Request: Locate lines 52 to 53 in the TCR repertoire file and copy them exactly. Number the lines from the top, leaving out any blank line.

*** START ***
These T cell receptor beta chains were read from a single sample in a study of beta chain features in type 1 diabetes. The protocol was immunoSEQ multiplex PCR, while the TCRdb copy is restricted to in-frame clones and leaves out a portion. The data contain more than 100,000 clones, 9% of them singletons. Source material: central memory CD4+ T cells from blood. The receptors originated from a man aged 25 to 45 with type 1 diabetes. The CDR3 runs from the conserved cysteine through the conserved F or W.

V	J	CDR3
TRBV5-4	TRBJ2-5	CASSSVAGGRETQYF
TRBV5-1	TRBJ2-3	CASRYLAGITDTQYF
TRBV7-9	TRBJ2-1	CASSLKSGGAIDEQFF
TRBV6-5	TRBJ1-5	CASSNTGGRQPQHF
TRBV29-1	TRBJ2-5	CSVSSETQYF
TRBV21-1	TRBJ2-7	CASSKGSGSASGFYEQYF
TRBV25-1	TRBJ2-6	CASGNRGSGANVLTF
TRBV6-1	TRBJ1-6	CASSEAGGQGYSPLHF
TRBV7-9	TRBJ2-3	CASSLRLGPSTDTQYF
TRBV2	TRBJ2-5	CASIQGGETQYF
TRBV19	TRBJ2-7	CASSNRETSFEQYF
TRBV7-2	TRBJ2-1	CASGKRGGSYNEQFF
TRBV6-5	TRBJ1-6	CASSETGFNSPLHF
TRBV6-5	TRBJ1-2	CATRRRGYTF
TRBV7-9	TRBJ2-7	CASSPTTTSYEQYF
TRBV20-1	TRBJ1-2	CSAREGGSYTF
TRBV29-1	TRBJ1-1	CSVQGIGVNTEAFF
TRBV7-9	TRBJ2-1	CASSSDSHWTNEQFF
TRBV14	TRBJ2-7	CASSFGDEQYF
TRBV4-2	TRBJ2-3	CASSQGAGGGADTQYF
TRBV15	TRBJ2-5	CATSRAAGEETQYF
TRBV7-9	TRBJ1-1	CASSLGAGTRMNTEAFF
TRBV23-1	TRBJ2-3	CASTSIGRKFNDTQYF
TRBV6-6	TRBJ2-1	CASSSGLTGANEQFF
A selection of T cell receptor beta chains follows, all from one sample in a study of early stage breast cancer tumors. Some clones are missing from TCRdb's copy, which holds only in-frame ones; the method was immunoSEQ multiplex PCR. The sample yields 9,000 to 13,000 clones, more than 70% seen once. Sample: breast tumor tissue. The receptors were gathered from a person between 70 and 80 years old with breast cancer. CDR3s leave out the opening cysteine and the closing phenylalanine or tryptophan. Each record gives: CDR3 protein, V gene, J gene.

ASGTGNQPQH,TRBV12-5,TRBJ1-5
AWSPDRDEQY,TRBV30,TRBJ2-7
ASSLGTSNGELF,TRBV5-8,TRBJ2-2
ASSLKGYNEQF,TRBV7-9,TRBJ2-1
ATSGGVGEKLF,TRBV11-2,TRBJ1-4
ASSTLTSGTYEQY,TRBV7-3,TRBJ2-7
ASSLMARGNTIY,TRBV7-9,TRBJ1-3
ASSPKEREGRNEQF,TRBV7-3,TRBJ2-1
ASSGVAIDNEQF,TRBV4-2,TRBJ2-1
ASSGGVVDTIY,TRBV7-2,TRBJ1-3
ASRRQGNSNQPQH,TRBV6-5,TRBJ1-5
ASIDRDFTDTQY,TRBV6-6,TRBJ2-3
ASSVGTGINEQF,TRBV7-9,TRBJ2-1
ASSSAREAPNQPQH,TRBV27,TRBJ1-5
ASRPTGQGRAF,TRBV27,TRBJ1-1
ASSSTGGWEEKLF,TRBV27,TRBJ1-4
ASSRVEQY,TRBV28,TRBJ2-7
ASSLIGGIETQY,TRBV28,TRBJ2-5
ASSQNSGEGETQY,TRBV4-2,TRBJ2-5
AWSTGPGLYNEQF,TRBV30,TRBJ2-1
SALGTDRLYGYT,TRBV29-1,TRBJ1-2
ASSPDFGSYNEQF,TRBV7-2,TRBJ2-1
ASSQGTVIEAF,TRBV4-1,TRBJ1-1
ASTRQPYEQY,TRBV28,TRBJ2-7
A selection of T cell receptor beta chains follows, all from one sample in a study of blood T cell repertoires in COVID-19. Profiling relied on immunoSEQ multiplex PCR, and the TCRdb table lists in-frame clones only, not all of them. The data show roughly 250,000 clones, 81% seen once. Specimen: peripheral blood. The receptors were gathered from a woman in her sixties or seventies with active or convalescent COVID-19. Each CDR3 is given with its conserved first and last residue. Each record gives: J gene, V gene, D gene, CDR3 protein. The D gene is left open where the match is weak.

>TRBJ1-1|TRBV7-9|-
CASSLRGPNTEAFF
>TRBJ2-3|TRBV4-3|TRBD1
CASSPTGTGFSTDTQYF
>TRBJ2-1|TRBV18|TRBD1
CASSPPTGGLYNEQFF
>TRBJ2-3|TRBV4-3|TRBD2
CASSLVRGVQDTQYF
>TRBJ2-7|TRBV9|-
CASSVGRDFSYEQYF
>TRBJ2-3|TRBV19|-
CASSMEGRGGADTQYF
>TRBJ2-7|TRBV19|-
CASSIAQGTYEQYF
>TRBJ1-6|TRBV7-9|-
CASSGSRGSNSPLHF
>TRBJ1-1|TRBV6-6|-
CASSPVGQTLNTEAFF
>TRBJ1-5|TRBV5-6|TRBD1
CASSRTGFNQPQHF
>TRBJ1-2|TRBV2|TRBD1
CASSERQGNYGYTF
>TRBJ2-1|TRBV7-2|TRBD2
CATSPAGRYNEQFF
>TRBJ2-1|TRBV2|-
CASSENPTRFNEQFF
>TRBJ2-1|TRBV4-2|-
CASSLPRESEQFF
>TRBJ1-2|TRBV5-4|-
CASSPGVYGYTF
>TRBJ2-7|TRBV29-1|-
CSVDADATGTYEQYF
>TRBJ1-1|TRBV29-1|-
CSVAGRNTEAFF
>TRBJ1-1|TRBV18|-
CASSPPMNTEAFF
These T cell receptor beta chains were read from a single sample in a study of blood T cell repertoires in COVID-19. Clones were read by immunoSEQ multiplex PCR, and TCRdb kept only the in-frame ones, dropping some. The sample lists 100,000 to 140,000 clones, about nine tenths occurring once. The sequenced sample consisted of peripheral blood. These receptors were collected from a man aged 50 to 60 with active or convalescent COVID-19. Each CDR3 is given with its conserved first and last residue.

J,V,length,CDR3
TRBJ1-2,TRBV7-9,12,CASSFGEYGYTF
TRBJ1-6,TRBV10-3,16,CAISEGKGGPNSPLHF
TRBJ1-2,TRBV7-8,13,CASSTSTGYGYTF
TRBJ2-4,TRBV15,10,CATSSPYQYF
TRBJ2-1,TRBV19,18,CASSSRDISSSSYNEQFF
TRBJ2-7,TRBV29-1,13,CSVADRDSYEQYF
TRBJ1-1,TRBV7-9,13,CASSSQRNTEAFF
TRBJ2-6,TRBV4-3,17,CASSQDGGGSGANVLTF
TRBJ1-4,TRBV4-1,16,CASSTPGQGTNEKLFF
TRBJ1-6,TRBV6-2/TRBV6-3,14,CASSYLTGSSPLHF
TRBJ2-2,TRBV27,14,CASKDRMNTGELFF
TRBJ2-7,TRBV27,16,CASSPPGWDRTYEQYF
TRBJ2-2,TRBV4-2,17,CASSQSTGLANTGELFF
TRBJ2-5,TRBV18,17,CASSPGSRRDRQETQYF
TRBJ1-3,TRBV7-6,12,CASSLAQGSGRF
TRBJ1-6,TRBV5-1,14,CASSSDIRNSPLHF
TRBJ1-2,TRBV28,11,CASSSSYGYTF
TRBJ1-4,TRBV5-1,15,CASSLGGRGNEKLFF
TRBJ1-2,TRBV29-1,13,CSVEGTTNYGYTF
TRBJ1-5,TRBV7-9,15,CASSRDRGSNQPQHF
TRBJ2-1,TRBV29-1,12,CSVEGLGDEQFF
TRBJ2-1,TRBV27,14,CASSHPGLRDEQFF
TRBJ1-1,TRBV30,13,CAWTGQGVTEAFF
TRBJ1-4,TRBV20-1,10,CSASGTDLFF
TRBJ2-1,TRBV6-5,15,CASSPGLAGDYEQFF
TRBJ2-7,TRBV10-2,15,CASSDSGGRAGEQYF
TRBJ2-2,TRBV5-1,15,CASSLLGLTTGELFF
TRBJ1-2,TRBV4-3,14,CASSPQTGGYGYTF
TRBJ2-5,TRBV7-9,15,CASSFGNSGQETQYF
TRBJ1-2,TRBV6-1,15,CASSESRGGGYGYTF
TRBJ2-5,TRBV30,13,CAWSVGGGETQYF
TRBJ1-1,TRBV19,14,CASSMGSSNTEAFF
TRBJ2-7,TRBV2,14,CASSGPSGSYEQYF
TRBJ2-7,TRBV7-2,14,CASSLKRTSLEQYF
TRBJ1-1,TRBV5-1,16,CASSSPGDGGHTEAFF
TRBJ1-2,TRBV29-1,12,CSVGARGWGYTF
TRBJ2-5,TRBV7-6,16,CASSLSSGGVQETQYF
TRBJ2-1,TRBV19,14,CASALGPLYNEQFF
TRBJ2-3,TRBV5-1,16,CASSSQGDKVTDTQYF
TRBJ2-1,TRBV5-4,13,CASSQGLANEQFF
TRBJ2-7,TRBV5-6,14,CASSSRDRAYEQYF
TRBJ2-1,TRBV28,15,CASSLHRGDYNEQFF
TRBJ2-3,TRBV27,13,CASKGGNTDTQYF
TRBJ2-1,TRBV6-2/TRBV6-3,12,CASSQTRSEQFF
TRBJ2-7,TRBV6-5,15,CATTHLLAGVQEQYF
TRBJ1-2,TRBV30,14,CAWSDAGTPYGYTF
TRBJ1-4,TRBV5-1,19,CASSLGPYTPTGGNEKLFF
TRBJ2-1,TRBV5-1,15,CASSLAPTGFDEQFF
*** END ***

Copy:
A selection of T cell receptor beta chains follows, all from one sample in a study of blood T cell repertoires in COVID-19. Profiling relied on immunoSEQ multiplex PCR, and the TCRdb table lists in-frame clones only, not all of them. The data show roughly 250,000 clones, 81% seen once. Specimen: peripheral blood. The receptors were gathered from a woman in her sixties or seventies with active or convalescent COVID-19. Each CDR3 is given with its conserved first and last residue. Each record gives: J gene, V gene, D gene, CDR3 protein. The D gene is left open where the match is weak.

>TRBJ1-1|TRBV7-9|-